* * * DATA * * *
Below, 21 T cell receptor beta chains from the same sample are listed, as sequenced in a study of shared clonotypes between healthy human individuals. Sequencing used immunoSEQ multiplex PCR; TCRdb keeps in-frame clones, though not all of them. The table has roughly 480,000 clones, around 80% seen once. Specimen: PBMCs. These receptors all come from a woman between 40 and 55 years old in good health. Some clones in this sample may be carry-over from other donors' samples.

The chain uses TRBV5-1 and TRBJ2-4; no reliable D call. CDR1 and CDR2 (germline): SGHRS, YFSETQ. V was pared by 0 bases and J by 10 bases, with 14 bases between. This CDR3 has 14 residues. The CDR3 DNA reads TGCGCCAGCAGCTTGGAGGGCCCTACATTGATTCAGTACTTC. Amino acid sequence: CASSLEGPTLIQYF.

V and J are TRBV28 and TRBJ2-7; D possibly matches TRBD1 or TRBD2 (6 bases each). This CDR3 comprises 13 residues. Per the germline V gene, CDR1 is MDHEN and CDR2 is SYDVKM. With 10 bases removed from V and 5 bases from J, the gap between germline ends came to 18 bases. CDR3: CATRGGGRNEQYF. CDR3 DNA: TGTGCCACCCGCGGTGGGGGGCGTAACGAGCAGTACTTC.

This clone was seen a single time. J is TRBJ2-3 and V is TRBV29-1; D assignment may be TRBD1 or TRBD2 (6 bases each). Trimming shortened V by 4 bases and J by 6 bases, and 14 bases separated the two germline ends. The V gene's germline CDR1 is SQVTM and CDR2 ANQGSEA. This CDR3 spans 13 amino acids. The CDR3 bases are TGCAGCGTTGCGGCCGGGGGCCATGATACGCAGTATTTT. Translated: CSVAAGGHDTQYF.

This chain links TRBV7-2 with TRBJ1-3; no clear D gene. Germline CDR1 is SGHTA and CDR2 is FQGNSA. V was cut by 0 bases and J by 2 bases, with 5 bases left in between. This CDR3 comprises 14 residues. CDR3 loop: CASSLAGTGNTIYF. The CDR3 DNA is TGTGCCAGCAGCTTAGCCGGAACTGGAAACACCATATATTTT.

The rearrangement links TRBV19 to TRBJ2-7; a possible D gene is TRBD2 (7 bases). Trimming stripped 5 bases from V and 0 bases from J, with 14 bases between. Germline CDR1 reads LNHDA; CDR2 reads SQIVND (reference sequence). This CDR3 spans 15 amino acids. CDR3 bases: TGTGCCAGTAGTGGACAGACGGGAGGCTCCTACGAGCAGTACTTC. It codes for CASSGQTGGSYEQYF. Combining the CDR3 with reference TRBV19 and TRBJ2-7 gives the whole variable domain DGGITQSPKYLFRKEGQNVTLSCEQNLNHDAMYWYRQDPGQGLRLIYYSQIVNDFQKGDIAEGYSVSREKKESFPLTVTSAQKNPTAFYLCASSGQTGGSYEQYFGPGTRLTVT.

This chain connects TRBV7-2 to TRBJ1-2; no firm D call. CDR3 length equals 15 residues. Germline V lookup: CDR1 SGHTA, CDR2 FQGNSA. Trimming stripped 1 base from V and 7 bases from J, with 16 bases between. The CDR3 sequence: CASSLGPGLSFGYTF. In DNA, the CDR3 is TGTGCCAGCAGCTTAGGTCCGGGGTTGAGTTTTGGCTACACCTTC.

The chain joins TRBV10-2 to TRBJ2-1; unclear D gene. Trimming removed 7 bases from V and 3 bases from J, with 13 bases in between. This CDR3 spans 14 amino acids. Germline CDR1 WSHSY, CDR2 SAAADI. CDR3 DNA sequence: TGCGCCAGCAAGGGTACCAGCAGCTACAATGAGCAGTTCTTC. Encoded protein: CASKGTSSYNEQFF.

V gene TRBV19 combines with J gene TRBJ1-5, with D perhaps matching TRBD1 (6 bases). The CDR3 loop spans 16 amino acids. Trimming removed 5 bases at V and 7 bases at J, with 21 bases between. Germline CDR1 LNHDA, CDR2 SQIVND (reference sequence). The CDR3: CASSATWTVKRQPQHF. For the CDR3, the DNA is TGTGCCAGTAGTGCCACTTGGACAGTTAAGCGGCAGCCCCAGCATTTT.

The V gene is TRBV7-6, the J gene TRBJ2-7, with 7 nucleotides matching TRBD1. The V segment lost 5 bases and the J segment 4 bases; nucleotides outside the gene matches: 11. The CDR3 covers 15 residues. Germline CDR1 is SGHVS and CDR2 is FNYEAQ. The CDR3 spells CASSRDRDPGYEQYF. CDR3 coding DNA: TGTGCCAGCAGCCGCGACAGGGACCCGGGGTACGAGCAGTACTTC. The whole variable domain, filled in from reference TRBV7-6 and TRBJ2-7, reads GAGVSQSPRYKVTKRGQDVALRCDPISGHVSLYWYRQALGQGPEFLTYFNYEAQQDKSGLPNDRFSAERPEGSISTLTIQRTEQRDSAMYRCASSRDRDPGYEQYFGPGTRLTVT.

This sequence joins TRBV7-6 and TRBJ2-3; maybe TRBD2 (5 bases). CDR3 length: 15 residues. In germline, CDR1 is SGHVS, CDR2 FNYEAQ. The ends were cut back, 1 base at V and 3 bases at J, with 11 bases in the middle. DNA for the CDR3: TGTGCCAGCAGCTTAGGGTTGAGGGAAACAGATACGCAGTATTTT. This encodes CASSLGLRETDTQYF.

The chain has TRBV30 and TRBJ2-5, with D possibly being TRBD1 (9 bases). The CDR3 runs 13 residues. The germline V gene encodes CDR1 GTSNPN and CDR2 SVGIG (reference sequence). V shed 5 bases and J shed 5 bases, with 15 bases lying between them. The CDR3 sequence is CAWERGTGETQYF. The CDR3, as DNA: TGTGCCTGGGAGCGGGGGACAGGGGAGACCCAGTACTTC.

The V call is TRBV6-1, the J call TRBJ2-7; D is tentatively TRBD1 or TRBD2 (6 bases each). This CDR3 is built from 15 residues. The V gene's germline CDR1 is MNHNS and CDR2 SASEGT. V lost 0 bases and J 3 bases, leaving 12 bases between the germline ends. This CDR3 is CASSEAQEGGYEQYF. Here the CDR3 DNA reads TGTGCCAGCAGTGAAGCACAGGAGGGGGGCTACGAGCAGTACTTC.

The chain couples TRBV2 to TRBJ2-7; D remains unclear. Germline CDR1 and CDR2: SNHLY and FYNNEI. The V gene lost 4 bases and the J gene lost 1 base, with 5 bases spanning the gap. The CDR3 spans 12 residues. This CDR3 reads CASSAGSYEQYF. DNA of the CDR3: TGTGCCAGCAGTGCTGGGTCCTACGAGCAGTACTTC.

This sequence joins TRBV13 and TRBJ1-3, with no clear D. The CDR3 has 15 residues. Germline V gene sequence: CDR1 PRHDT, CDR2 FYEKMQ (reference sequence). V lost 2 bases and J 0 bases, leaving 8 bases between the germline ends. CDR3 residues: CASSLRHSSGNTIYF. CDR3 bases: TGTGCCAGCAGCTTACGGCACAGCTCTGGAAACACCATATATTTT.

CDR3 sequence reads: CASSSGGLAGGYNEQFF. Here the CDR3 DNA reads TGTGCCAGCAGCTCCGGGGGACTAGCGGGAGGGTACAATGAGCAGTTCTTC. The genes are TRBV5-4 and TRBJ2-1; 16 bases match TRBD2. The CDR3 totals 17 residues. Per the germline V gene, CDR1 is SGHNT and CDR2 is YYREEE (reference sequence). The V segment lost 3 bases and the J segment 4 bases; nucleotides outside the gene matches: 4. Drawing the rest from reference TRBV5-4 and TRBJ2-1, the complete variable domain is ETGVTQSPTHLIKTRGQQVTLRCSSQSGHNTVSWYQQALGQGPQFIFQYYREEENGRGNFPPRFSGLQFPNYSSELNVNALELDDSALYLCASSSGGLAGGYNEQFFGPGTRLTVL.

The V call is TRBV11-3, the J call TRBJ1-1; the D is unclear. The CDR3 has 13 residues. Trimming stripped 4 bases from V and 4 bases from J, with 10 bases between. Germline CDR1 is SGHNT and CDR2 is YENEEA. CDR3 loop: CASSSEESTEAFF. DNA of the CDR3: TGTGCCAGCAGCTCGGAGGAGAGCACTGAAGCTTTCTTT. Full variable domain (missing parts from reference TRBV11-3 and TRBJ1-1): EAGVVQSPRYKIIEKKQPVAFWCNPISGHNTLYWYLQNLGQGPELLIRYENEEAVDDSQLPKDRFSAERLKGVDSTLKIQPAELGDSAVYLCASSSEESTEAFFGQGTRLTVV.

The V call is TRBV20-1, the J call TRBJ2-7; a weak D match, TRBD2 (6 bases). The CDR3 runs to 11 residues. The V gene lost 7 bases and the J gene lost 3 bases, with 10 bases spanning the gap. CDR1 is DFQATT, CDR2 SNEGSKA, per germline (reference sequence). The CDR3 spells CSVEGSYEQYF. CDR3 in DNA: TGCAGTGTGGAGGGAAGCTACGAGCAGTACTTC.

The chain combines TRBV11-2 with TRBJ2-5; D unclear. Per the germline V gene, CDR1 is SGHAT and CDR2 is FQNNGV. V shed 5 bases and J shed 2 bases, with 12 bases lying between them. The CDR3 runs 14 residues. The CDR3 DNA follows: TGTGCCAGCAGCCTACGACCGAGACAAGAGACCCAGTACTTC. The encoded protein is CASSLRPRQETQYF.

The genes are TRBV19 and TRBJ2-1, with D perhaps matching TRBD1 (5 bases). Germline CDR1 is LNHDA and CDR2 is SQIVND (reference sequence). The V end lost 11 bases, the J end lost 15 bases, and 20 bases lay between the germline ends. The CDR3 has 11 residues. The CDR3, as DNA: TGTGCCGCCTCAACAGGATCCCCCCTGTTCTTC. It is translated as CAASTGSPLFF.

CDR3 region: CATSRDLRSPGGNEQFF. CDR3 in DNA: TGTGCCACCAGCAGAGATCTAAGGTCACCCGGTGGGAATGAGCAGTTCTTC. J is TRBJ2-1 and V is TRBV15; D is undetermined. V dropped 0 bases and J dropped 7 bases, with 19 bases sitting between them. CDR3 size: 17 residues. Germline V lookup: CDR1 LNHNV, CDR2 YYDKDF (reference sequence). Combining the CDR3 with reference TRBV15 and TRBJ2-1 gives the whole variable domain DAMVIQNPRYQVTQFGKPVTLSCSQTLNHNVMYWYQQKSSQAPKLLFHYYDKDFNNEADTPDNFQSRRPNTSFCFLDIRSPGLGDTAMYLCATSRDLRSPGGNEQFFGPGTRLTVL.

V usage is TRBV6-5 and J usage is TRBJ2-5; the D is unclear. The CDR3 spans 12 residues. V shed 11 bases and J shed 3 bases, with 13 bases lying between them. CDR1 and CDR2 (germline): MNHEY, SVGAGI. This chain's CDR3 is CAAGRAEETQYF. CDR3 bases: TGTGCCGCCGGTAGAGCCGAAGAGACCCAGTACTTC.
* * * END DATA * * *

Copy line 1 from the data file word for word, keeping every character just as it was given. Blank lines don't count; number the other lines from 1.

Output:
Below, 21 T cell receptor beta chains from the same sample are listed, as sequenced in a study of shared clonotypes between healthy human individuals. Sequencing used immunoSEQ multiplex PCR; TCRdb keeps in-frame clones, though not all of them. The table has roughly 480,000 clones, around 80% seen once. Specimen: PBMCs. These receptors all come from a woman between 40 and 55 years old in good health. Some clones in this sample may be carry-over from other donors' samples.